Born: 1922 Eppingen, Germany
Refugee : United States
“There were good people then, too. Not everyone believed what the Nazis told them,“ says Hanna Hamburger. “The nun at my school refused to allow me to be ridiculed. She protected me a lot.“
Raised in Germany, Hanna Hamburger escaped Nazism at the age of sixteen. She and her family managed to leave just weeks before Kristallnacht. She recalls the fear and intimidation and the quiet exchanges between her parents. During the Boycott of 1933, Joseph Goebbels, Minister of Propaganda, urged Germans to boycott Jewish-owned businesses. The boycott bankrupted Hanna's father. Anti-Semitism was rampant. At Hannah's fifteenth birthday party, no one came. “I can still see myself all dressed up waiting for my guests,“ she recalls. But she also remembers the Nazi physician who tenderly cared for her grandmother, the nun who protected her from anti-Semitism in school, and the German soldiers who urged her father to leave.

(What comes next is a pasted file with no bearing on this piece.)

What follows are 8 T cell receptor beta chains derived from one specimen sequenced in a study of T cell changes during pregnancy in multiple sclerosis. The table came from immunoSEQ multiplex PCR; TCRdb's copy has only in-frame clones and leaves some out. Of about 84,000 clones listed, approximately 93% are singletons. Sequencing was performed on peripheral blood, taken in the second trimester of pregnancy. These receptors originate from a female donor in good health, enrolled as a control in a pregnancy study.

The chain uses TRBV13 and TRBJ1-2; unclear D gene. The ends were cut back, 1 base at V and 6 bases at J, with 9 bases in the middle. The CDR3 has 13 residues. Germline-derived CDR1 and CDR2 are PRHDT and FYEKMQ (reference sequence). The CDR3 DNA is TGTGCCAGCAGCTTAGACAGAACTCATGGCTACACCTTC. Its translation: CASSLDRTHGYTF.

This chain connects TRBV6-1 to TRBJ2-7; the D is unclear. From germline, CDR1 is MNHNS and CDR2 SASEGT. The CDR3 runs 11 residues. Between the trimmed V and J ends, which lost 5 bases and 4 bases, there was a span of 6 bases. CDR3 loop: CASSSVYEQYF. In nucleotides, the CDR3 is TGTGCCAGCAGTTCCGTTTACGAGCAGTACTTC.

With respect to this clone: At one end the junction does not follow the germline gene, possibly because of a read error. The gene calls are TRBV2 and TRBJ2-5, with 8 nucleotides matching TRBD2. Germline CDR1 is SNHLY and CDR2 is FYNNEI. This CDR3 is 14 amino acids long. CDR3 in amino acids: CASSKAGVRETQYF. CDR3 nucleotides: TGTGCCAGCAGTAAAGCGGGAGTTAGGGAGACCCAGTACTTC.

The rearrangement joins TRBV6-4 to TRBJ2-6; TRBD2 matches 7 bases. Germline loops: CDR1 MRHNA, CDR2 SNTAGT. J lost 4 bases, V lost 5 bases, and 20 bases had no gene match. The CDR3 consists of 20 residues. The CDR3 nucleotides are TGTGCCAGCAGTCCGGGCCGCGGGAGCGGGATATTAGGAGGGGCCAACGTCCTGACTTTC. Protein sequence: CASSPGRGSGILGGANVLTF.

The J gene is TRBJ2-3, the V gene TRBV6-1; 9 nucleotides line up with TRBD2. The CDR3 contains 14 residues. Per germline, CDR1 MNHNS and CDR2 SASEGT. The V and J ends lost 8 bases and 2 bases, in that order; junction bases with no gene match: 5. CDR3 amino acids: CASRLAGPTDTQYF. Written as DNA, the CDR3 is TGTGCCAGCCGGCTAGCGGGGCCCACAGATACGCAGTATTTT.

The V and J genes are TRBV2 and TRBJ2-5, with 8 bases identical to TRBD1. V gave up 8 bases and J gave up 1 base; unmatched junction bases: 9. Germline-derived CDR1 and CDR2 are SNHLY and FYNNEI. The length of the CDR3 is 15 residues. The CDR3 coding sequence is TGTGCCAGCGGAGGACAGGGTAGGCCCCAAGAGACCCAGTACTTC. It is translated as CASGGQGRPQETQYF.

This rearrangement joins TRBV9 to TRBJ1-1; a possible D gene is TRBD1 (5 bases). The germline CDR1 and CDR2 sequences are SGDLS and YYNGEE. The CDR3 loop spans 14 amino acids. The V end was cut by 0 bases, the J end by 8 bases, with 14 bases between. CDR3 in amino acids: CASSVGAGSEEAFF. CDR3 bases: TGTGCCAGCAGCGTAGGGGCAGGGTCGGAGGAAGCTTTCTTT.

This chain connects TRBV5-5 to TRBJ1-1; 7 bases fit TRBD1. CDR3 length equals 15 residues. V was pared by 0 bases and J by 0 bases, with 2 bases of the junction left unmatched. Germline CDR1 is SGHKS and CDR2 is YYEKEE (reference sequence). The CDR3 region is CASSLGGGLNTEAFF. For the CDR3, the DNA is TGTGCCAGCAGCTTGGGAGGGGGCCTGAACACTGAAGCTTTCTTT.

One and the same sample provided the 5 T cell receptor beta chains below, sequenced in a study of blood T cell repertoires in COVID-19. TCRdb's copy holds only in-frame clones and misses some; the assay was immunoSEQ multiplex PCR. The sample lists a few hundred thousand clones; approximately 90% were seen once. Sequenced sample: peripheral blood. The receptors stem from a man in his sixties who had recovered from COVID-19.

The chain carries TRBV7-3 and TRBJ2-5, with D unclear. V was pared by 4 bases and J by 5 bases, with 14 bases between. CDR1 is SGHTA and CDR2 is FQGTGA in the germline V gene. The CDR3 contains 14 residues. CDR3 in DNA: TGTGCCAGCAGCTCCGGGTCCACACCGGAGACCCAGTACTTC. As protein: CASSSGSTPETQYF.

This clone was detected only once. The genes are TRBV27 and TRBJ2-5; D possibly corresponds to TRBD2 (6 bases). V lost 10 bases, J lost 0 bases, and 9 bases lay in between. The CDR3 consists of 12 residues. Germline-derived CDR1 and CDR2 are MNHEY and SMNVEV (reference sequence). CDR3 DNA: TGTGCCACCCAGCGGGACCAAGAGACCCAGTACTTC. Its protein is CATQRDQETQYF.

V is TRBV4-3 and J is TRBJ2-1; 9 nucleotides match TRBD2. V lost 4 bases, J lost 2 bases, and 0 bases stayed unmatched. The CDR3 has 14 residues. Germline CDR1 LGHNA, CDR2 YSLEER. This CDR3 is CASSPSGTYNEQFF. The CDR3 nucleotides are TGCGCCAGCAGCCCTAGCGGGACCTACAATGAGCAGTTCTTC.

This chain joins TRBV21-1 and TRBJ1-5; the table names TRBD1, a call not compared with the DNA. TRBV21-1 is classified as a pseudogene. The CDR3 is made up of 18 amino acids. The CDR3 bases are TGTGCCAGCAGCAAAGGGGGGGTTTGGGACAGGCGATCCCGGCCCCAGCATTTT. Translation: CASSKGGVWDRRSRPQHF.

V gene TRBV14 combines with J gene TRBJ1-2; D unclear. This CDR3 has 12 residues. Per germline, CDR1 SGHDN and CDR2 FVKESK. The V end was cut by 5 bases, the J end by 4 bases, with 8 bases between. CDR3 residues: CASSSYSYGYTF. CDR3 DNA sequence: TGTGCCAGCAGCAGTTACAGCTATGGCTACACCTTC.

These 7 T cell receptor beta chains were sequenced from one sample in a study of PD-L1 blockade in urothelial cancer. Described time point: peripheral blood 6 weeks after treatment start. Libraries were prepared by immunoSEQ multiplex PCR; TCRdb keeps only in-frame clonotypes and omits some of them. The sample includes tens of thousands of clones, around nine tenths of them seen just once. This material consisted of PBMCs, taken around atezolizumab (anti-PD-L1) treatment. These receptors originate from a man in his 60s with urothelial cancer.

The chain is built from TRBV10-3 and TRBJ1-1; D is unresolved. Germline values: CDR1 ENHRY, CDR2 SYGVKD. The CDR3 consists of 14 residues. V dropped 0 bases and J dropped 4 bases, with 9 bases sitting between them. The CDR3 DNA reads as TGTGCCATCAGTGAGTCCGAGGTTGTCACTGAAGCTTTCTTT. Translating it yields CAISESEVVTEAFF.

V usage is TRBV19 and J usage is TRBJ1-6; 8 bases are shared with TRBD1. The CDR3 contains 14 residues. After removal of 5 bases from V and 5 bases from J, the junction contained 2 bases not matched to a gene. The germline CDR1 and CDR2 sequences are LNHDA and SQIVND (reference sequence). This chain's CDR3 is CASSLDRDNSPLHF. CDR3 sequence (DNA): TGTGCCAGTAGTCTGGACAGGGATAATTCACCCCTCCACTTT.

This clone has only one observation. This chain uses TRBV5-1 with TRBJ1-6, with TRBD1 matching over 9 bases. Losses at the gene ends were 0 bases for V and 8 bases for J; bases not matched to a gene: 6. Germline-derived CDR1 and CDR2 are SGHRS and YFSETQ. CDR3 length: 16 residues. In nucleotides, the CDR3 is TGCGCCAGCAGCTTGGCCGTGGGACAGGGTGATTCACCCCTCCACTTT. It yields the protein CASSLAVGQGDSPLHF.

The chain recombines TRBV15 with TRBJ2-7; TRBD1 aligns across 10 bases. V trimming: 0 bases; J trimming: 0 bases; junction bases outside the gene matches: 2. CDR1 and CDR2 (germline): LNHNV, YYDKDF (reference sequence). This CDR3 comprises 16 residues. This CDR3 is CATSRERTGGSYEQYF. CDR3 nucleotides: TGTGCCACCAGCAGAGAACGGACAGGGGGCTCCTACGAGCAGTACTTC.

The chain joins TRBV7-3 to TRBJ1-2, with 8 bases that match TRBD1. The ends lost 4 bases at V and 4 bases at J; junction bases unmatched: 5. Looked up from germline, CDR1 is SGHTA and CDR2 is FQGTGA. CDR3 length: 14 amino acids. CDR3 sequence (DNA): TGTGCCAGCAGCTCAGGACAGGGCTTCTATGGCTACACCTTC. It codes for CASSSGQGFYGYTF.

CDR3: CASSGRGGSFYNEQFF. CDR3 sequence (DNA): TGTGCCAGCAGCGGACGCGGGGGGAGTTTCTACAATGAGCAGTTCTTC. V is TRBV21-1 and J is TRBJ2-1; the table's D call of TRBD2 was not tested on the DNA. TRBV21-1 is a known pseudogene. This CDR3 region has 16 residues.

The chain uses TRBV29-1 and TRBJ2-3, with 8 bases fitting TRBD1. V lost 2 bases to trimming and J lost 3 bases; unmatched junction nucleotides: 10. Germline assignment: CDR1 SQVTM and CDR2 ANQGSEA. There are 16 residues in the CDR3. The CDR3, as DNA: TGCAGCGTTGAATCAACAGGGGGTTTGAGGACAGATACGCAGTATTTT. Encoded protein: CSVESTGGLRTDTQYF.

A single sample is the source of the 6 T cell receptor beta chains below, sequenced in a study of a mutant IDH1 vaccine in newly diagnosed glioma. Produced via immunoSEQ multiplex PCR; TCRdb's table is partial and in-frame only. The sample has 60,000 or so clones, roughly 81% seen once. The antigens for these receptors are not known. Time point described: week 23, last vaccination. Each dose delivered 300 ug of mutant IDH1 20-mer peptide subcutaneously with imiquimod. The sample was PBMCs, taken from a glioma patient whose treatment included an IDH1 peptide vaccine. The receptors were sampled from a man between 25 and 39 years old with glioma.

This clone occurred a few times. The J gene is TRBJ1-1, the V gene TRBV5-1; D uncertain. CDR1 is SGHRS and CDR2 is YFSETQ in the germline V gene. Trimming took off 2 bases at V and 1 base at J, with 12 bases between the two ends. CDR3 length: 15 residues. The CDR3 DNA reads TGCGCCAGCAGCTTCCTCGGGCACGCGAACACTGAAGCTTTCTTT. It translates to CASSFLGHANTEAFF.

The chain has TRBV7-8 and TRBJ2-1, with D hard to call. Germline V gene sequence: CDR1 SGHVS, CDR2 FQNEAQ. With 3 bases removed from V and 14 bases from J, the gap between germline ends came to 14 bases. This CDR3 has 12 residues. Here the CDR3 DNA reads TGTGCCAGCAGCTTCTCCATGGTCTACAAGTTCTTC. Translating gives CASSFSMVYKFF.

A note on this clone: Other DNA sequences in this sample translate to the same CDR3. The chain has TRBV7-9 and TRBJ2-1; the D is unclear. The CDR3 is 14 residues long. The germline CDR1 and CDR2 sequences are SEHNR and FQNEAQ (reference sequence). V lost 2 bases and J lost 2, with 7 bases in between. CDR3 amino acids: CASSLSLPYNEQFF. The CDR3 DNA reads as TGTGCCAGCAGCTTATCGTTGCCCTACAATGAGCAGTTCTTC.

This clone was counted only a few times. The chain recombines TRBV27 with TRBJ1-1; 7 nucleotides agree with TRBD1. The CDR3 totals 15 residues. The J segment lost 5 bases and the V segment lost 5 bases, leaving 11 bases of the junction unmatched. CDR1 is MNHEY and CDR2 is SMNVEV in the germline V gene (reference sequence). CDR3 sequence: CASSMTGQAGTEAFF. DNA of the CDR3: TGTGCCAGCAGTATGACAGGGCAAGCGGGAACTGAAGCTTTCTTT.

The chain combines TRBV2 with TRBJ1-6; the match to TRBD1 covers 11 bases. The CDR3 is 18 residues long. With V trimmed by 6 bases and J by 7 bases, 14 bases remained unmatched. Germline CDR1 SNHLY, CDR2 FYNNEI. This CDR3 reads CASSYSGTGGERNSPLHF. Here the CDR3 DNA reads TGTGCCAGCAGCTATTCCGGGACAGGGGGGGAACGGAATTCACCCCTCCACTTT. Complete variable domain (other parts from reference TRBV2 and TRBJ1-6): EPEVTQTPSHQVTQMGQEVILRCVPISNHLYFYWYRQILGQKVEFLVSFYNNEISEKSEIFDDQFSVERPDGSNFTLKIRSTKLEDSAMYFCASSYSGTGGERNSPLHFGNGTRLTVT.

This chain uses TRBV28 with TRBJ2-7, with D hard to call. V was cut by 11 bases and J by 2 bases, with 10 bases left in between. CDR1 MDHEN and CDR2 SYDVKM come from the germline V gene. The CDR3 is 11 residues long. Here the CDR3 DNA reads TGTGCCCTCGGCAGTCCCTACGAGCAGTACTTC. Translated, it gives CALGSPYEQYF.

Hanna's father wrote to America and asked for a visa. His timing was good. When they arrived in New York in 1938, her distinguished father became a dishwasher, her mother a maid. Today she admits, “I feel guilty for surviving when so many didn't. There was so much loss and so much torture.“